Have You Considered Reviewing Your Current Loan?

There has never been a better time than now to capitalise on the low-interest rates. This is not just for first-time buyers racing in to get their initial loan to buy their first home or investment property. This is also the right time for existing mortgage holders to capitalise on lender competition and super low-interest rates.

Despite interest rates dropping to historic lows, less than 10% of Australia’s mortgage holders have refinanced. That means millions of mortgage holders are paying extra interest inadvertently. About half of surveyed home loan holders are unaware of their home loan rate.

Loan Market Lower North Shore works closely with PrimeAdvisory and has recently come out with the Mortgage Health Check. A 3-minute survey that can help you achieve considerable savings. It’s a new value-added repricing tool that allows us to reprice your current loan with your current lender.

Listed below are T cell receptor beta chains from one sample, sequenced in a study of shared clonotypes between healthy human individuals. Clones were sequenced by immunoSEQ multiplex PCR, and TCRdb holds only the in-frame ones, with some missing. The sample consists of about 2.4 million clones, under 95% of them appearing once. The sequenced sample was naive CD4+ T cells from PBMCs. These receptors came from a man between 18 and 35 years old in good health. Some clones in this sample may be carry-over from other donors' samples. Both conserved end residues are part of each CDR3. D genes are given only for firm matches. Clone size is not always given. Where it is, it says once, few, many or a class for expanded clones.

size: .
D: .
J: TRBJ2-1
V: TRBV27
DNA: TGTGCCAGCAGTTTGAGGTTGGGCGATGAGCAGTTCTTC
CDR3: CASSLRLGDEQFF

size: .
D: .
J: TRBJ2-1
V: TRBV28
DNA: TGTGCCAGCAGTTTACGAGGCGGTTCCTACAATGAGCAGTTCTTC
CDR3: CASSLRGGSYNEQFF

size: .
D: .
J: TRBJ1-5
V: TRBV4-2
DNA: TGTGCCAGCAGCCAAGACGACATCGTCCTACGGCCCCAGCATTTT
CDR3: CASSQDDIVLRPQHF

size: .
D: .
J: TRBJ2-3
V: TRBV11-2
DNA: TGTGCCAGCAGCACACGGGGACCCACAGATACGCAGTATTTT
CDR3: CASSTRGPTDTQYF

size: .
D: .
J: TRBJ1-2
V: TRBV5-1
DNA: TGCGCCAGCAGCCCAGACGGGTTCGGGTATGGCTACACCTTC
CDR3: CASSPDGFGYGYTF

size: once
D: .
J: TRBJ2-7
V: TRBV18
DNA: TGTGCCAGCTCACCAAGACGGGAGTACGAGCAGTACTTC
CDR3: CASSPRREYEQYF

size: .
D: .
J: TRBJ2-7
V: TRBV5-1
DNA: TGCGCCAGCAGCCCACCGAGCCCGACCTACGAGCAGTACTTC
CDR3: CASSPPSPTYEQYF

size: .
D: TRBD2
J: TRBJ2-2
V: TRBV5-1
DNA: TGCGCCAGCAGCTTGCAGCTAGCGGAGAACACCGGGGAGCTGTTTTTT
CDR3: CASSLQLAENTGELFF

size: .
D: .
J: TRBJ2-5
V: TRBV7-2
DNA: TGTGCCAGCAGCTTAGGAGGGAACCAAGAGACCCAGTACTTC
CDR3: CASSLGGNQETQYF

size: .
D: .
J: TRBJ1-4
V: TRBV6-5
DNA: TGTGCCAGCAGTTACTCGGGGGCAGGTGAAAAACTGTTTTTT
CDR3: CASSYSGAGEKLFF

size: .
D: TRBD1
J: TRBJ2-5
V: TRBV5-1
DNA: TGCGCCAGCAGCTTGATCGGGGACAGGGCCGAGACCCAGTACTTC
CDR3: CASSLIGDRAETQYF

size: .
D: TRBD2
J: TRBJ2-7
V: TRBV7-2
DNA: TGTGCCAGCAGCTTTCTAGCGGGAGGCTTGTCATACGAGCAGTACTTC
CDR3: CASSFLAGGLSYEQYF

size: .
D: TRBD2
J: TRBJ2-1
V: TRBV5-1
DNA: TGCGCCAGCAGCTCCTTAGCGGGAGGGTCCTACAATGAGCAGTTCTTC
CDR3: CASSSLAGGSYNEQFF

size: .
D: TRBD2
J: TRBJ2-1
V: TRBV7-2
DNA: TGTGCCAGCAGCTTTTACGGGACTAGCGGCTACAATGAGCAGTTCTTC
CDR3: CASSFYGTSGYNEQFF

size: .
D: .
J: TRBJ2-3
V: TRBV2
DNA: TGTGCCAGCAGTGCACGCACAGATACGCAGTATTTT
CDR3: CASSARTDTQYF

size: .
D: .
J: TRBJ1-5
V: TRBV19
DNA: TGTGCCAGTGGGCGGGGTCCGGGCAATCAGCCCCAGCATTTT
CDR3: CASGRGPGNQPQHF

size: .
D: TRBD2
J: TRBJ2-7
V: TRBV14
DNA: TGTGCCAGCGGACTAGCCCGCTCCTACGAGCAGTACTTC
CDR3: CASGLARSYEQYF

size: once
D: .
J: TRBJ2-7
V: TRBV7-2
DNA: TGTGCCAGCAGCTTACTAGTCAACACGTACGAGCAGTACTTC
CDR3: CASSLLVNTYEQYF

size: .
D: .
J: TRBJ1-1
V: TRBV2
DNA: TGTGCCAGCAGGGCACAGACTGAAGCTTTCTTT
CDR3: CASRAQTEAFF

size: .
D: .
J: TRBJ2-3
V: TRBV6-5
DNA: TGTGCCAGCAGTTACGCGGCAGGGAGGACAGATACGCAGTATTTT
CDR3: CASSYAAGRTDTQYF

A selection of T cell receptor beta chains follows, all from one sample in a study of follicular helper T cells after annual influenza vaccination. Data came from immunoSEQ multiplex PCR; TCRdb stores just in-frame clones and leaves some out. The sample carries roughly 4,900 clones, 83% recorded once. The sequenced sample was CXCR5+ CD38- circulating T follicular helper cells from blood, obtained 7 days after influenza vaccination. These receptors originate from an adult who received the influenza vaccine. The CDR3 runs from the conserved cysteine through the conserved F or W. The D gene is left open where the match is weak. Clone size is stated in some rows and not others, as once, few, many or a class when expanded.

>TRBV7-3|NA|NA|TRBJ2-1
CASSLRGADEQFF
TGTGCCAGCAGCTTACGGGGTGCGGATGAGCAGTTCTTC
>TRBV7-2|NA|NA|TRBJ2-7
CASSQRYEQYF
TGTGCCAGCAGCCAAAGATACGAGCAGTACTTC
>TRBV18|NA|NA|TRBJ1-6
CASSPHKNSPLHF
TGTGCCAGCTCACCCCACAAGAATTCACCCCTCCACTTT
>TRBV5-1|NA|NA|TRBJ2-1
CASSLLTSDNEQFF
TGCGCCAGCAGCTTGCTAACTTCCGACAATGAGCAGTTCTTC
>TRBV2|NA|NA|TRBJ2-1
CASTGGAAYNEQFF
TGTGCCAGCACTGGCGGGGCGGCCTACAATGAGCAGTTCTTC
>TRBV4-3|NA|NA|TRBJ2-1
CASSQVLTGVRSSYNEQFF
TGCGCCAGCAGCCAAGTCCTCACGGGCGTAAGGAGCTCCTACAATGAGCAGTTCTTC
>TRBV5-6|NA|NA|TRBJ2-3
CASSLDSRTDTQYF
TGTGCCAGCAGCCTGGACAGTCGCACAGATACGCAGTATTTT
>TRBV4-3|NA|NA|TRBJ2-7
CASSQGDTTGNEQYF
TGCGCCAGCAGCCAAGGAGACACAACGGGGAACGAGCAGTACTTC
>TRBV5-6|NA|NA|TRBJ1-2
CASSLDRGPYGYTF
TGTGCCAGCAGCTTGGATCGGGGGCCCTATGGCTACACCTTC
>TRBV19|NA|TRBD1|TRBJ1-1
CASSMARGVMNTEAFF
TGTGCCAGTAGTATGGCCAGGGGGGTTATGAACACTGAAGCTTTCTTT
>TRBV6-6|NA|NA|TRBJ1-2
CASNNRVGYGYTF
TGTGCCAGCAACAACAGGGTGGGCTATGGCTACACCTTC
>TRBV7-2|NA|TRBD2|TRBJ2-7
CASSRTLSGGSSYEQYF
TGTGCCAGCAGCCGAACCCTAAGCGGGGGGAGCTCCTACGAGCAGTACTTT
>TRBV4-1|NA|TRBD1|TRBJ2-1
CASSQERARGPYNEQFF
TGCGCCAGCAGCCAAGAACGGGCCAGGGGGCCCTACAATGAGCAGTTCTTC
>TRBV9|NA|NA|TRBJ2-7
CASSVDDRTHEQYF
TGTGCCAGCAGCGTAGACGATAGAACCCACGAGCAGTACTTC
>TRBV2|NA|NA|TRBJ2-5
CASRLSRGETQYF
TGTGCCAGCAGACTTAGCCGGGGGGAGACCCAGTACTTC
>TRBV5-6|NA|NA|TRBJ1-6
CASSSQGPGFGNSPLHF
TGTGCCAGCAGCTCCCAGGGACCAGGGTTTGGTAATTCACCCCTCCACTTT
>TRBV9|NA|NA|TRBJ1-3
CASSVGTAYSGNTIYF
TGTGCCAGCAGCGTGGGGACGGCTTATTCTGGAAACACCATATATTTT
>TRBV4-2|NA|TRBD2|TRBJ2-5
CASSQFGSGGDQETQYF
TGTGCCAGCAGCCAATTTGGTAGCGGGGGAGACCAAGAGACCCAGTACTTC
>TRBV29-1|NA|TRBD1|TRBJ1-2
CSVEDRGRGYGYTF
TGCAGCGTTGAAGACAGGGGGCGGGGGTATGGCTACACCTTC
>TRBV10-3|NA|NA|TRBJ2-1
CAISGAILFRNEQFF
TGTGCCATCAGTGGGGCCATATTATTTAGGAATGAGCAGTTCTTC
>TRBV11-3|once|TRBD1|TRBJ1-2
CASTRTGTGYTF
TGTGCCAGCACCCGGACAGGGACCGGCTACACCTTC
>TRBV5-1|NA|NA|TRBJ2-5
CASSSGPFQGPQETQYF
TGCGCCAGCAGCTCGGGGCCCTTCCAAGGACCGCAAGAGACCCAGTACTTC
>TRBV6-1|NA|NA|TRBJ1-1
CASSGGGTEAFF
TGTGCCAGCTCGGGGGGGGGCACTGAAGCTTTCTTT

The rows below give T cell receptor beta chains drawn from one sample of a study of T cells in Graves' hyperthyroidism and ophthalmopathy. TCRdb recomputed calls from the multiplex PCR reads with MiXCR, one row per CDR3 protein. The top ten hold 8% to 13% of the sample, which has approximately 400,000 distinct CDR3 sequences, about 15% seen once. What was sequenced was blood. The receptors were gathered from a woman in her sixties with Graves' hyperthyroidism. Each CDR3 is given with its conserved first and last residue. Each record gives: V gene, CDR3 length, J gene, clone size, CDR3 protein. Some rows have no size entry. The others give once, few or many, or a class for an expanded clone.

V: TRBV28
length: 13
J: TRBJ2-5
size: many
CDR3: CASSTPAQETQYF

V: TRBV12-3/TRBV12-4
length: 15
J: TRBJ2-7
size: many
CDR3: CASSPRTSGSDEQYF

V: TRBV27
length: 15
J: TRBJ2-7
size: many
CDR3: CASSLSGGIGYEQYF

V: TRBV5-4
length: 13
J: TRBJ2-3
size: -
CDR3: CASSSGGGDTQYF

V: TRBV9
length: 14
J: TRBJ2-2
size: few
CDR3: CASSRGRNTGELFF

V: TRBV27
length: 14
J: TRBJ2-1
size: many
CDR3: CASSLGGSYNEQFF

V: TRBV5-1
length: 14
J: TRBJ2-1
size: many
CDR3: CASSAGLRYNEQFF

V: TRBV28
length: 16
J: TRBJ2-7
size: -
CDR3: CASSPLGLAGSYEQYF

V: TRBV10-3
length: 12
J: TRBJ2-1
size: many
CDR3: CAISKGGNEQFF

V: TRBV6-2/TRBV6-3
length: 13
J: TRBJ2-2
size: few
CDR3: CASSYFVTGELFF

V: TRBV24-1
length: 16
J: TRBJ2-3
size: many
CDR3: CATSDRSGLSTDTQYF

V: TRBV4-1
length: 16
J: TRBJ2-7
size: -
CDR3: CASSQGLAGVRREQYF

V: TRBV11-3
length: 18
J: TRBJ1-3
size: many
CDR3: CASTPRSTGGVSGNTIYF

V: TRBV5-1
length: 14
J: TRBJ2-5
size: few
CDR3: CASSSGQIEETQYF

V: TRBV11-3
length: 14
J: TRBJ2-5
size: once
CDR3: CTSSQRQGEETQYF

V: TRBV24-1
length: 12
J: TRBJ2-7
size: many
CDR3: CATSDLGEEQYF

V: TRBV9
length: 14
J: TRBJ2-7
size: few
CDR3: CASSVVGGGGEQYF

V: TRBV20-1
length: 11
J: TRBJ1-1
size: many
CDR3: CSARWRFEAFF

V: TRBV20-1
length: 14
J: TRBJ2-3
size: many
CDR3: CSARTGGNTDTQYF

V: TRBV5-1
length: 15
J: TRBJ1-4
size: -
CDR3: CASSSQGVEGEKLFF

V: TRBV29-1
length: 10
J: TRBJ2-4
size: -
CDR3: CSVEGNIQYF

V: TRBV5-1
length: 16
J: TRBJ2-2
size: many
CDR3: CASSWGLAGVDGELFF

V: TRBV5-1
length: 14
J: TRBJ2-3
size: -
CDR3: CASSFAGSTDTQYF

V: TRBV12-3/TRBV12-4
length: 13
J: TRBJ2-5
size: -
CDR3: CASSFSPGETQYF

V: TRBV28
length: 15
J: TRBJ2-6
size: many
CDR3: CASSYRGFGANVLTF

“How did we help our client Alex save $10,560 in interest on his home loan? Alex, like most of us, hadn’t thought about reviewing his loan. He completed the mortgage health check, which allowed us to approach his bank on his behalf. Within 48 hours, we had negotiated a call from his bank to reduce his rate from 3.11% to 2.58%, saving him $4,240 pa in interest. But we didn’t stop there. We showed him an offer from another lender at 2.39%, which saved him a further $6,320 pa in interest. Alex was indeed very pleased, and we were delighted we could help him too”.

If you are interested in seeing how we can help you achieve considerable savings, click here

Read More
Fringe Benefits Tax Return Time

Fringe Benefits Tax Return Time

With the FBT year ending on 31 March and some tax saving ATO concessions related to Covid-19 being released, we have taken the opportunity to create a series of fact sheets that explain all things FBT. You can access the fact sheets below:

FBT 2021,01 – Why Should You Lodge a FBT Return with NIL Liability

FBT 2021,02 – How the ATO Identifies Potential Audits

FBT 2021,03 – What is a Car Fringe Benefit

FBT 2021,04 – Employee Business Cars Tips & Traps

FBT 2021,05 – Workhorse Vehicles and new Safe Harbour provisions

FBT 2021,06 – Meal Entertainment Factsheet

FBT 2021,07 – Minor and Infrequent Benefits

Keep an eye out for our emails in the coming days, to be followed by a phone call from your advisor to assist in ensuring that you complete your FBT return on time & with all the tax savings possible.

Read More


For our free e-newsletter


For our free e-newsletter